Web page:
· Is it possible to share the fast with another family member? Some husbands offer to keep the fast for half a day while their wives fast for the other half.
· Could you substitute the fast with other forms of sacrifice such as abstaining from certain foods like non-vegetarian fare, sweets, certain cereals or salt?
Find out more about: Tips for a healthy fast newly pregnant and feeling ill. Should I fast? you had a miscarriage (abortion), lost my pregnancy before. Will fasting put my current pregnancy at risk?
Why you are getting terrible headaches when pregnant?
It’s not unusual to get headaches when you’re pregnant, especially in the first trimester. And if you’ve always been susceptible to them, pregnancy can make the problem worse.
Headaches in pregnancy are probably caused by hormones, and changes in the way your blood circulates. If you have given up caffeine, this can also make your head pound. Other possible reasons include fatigue, sinus congestion, high blood pressure, stress and hunger. Headaches can also be caused by too much exposure to the sun and dehydration.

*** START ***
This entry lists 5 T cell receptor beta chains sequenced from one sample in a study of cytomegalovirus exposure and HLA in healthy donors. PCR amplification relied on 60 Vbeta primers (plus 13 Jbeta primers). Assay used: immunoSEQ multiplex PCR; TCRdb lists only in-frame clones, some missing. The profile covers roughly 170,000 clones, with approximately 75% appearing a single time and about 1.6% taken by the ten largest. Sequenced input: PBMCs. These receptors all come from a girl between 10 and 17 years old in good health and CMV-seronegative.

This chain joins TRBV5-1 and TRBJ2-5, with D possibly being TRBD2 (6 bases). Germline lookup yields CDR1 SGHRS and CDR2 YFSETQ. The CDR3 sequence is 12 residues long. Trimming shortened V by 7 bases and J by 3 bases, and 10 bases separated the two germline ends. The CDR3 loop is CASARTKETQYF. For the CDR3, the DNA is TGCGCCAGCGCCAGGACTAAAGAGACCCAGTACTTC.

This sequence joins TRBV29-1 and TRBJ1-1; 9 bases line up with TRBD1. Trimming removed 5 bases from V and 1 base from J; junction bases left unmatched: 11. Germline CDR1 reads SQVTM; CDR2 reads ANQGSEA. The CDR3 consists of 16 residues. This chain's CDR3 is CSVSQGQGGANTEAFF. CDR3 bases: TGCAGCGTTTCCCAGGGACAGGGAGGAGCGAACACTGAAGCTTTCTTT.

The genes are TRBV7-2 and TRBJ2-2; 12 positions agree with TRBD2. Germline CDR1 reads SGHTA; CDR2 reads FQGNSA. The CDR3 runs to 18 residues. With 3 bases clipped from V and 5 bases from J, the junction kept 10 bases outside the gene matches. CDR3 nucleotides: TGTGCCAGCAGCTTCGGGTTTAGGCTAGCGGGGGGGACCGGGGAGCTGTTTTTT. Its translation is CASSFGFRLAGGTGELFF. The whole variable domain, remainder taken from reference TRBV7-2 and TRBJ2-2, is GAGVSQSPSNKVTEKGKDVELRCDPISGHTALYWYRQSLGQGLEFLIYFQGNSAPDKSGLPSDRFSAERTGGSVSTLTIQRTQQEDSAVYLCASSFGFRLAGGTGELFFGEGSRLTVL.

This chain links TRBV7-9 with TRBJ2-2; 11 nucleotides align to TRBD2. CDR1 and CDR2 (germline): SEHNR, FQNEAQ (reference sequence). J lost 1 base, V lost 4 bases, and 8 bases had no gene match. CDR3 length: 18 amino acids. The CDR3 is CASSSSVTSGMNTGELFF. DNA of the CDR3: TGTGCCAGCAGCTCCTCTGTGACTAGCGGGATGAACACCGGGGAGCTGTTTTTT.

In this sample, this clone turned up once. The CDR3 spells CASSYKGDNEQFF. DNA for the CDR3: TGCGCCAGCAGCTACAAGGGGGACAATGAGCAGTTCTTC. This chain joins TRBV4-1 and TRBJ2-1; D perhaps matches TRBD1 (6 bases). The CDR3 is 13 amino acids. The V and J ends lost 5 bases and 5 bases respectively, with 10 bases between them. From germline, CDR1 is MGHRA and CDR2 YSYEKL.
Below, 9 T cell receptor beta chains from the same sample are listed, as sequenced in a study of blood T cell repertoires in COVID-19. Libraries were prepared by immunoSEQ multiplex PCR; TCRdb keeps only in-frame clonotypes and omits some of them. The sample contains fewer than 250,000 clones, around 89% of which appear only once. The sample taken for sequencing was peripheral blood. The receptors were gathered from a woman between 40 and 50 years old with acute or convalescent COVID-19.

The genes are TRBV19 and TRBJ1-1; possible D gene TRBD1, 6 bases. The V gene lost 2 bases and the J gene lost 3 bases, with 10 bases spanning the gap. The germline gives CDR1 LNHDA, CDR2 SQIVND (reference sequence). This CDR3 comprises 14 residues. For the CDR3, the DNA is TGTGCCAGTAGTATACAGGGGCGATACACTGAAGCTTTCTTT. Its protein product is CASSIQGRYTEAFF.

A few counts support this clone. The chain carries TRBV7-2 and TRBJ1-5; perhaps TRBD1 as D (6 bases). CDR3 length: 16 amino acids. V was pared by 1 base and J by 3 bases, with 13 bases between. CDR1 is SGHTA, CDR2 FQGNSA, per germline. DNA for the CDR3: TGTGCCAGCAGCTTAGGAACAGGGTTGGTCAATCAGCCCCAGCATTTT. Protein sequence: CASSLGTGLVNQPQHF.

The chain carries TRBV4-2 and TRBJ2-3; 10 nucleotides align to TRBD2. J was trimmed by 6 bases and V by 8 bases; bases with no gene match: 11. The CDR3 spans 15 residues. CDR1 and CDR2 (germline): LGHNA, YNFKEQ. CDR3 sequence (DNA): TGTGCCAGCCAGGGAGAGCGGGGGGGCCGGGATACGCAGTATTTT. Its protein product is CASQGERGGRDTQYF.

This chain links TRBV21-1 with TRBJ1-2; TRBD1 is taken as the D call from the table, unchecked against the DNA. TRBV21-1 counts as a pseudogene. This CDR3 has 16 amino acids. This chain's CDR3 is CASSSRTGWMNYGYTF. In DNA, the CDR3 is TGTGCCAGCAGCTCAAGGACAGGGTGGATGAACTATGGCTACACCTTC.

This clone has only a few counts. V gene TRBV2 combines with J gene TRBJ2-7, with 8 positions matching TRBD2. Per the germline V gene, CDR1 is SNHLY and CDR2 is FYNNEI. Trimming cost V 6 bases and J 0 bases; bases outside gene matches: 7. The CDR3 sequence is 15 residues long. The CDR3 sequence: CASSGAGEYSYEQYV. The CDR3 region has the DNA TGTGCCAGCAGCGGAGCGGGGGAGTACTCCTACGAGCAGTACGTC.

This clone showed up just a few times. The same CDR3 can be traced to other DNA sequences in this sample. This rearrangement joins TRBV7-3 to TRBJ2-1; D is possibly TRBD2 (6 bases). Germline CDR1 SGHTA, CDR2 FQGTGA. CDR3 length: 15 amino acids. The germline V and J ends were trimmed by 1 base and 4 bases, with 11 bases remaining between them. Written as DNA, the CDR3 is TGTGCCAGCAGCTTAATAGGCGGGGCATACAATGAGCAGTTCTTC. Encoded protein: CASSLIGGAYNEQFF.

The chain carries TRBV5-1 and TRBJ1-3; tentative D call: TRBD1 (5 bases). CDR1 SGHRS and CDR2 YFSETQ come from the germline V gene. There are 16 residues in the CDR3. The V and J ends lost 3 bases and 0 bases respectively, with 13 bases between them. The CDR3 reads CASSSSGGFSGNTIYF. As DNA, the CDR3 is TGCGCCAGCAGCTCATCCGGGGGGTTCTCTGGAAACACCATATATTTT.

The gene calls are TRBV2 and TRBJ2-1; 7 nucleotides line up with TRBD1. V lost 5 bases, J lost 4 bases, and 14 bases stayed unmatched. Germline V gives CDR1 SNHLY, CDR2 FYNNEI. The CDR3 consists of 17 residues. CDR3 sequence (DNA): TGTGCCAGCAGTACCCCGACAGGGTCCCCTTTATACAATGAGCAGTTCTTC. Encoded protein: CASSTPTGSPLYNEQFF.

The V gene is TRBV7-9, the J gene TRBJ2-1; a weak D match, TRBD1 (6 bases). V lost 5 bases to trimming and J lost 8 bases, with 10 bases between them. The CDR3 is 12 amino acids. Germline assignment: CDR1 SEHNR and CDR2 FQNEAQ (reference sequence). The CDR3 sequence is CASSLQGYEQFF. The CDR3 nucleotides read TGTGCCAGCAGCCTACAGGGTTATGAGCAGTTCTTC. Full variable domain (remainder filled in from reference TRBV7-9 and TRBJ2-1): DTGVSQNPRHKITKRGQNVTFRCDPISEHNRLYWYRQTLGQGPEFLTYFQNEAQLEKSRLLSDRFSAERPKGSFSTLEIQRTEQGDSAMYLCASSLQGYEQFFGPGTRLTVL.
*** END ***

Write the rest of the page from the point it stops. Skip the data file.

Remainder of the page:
Migraine headaches are different. Some women who usually suffer from migraines find they have less trouble with them during pregnancy. Others find these painful episodes becoming more frequent and intense when they are pregnant.
What can you do to relieve headache pain?
Most headache medications, such as aspirin and ibuprofen, are not recommended for pregnant women. Paracetamols, however, is considered safe for occasional use. But before you pop a few pills, try one of these safer alternatives:
· Work out what’s triggering the pain
Do you get a pounding headache after being cooped up in a hot, stuffy office all day? Then take regular fresh air breaks. Are your headaches linked to arguments with your husband or power struggles with the children? Think of ways to defuse these situations before they cause you physical pain.
Headaches may also be a sign of an allergy. If you find that certain smells or foods irritate your system and cause a headache, it is best to avoid them.
· An old-fashioned compress
Apply a warm compress around your eyes and nose for sinus headaches, and a cool compress at the base of your neck for tension headaches.
· Treat that cold
a cold and stuffy nose can give you a headache. Try relieving the pain using a steam inhalation with a drop or two of peppermint oil added.
· Beat the heat
When out in the sun, use an umbrella or pupate to cover your head and dark glasses
Low blood sugar is a common cause of headaches. Try eating smaller, more frequent meals. If you’re on the move, keep some snacks (crackers, fruit, and whole-wheat biscuits) in your bag.